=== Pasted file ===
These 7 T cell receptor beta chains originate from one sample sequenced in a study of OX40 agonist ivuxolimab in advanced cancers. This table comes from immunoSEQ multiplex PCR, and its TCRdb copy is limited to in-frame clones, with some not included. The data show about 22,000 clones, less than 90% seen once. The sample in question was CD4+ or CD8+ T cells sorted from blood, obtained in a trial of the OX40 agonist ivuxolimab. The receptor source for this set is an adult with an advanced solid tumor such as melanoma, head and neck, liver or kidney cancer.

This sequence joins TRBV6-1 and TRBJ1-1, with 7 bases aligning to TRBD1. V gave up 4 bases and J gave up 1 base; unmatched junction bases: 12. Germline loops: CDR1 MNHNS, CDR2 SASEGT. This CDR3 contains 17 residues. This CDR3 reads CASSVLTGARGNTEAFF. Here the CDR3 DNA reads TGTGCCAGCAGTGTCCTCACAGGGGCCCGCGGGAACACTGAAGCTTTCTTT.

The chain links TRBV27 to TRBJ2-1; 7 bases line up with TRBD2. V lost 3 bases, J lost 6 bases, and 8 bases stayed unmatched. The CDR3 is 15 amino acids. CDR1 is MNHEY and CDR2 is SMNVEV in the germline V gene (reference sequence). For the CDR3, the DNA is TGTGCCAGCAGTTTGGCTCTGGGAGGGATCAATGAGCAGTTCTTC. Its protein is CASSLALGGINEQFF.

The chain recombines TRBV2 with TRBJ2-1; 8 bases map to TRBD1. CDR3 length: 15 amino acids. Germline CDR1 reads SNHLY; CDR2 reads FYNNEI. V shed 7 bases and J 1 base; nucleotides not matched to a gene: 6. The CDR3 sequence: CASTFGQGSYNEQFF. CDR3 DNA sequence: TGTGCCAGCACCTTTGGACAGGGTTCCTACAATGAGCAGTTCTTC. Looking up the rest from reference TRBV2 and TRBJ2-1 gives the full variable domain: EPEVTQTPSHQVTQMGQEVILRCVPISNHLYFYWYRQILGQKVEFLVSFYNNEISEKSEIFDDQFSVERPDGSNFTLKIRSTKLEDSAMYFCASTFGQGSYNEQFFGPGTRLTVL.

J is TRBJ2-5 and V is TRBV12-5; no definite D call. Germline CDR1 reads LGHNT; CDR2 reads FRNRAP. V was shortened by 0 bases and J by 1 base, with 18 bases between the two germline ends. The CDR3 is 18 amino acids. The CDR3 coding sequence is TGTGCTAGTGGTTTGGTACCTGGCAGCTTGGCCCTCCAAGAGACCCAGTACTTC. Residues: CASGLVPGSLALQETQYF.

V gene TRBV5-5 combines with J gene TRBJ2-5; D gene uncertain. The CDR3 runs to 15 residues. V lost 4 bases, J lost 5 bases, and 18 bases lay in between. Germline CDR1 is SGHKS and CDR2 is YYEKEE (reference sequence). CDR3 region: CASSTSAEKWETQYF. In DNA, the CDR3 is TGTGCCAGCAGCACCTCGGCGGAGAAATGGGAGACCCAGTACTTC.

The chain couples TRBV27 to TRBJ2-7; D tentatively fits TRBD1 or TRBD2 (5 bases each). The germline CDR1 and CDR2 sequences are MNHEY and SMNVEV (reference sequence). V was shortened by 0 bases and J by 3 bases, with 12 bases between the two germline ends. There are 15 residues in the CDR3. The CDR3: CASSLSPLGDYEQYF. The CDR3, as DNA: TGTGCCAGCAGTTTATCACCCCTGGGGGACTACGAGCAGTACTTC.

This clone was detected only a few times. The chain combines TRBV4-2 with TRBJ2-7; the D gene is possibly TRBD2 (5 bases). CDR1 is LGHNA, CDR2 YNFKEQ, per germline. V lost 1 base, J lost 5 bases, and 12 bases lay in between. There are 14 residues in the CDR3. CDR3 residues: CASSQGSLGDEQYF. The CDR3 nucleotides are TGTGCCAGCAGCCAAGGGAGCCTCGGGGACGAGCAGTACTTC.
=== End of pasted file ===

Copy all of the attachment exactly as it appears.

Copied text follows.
These 7 T cell receptor beta chains originate from one sample sequenced in a study of OX40 agonist ivuxolimab in advanced cancers. This table comes from immunoSEQ multiplex PCR, and its TCRdb copy is limited to in-frame clones, with some not included. The data show about 22,000 clones, less than 90% seen once. The sample in question was CD4+ or CD8+ T cells sorted from blood, obtained in a trial of the OX40 agonist ivuxolimab. The receptor source for this set is an adult with an advanced solid tumor such as melanoma, head and neck, liver or kidney cancer.

This sequence joins TRBV6-1 and TRBJ1-1, with 7 bases aligning to TRBD1. V gave up 4 bases and J gave up 1 base; unmatched junction bases: 12. Germline loops: CDR1 MNHNS, CDR2 SASEGT. This CDR3 contains 17 residues. This CDR3 reads CASSVLTGARGNTEAFF. Here the CDR3 DNA reads TGTGCCAGCAGTGTCCTCACAGGGGCCCGCGGGAACACTGAAGCTTTCTTT.

The chain links TRBV27 to TRBJ2-1; 7 bases line up with TRBD2. V lost 3 bases, J lost 6 bases, and 8 bases stayed unmatched. The CDR3 is 15 amino acids. CDR1 is MNHEY and CDR2 is SMNVEV in the germline V gene (reference sequence). For the CDR3, the DNA is TGTGCCAGCAGTTTGGCTCTGGGAGGGATCAATGAGCAGTTCTTC. Its protein is CASSLALGGINEQFF.

The chain recombines TRBV2 with TRBJ2-1; 8 bases map to TRBD1. CDR3 length: 15 amino acids. Germline CDR1 reads SNHLY; CDR2 reads FYNNEI. V shed 7 bases and J 1 base; nucleotides not matched to a gene: 6. The CDR3 sequence: CASTFGQGSYNEQFF. CDR3 DNA sequence: TGTGCCAGCACCTTTGGACAGGGTTCCTACAATGAGCAGTTCTTC. Looking up the rest from reference TRBV2 and TRBJ2-1 gives the full variable domain: EPEVTQTPSHQVTQMGQEVILRCVPISNHLYFYWYRQILGQKVEFLVSFYNNEISEKSEIFDDQFSVERPDGSNFTLKIRSTKLEDSAMYFCASTFGQGSYNEQFFGPGTRLTVL.

J is TRBJ2-5 and V is TRBV12-5; no definite D call. Germline CDR1 reads LGHNT; CDR2 reads FRNRAP. V was shortened by 0 bases and J by 1 base, with 18 bases between the two germline ends. The CDR3 is 18 amino acids. The CDR3 coding sequence is TGTGCTAGTGGTTTGGTACCTGGCAGCTTGGCCCTCCAAGAGACCCAGTACTTC. Residues: CASGLVPGSLALQETQYF.

V gene TRBV5-5 combines with J gene TRBJ2-5; D gene uncertain. The CDR3 runs to 15 residues. V lost 4 bases, J lost 5 bases, and 18 bases lay in between. Germline CDR1 is SGHKS and CDR2 is YYEKEE (reference sequence). CDR3 region: CASSTSAEKWETQYF. In DNA, the CDR3 is TGTGCCAGCAGCACCTCGGCGGAGAAATGGGAGACCCAGTACTTC.

The chain couples TRBV27 to TRBJ2-7; D tentatively fits TRBD1 or TRBD2 (5 bases each). The germline CDR1 and CDR2 sequences are MNHEY and SMNVEV (reference sequence). V was shortened by 0 bases and J by 3 bases, with 12 bases between the two germline ends. There are 15 residues in the CDR3. The CDR3: CASSLSPLGDYEQYF. The CDR3, as DNA: TGTGCCAGCAGTTTATCACCCCTGGGGGACTACGAGCAGTACTTC.

This clone was detected only a few times. The chain combines TRBV4-2 with TRBJ2-7; the D gene is possibly TRBD2 (5 bases). CDR1 is LGHNA, CDR2 YNFKEQ, per germline. V lost 1 base, J lost 5 bases, and 12 bases lay in between. There are 14 residues in the CDR3. CDR3 residues: CASSQGSLGDEQYF. The CDR3 nucleotides are TGTGCCAGCAGCCAAGGGAGCCTCGGGGACGAGCAGTACTTC.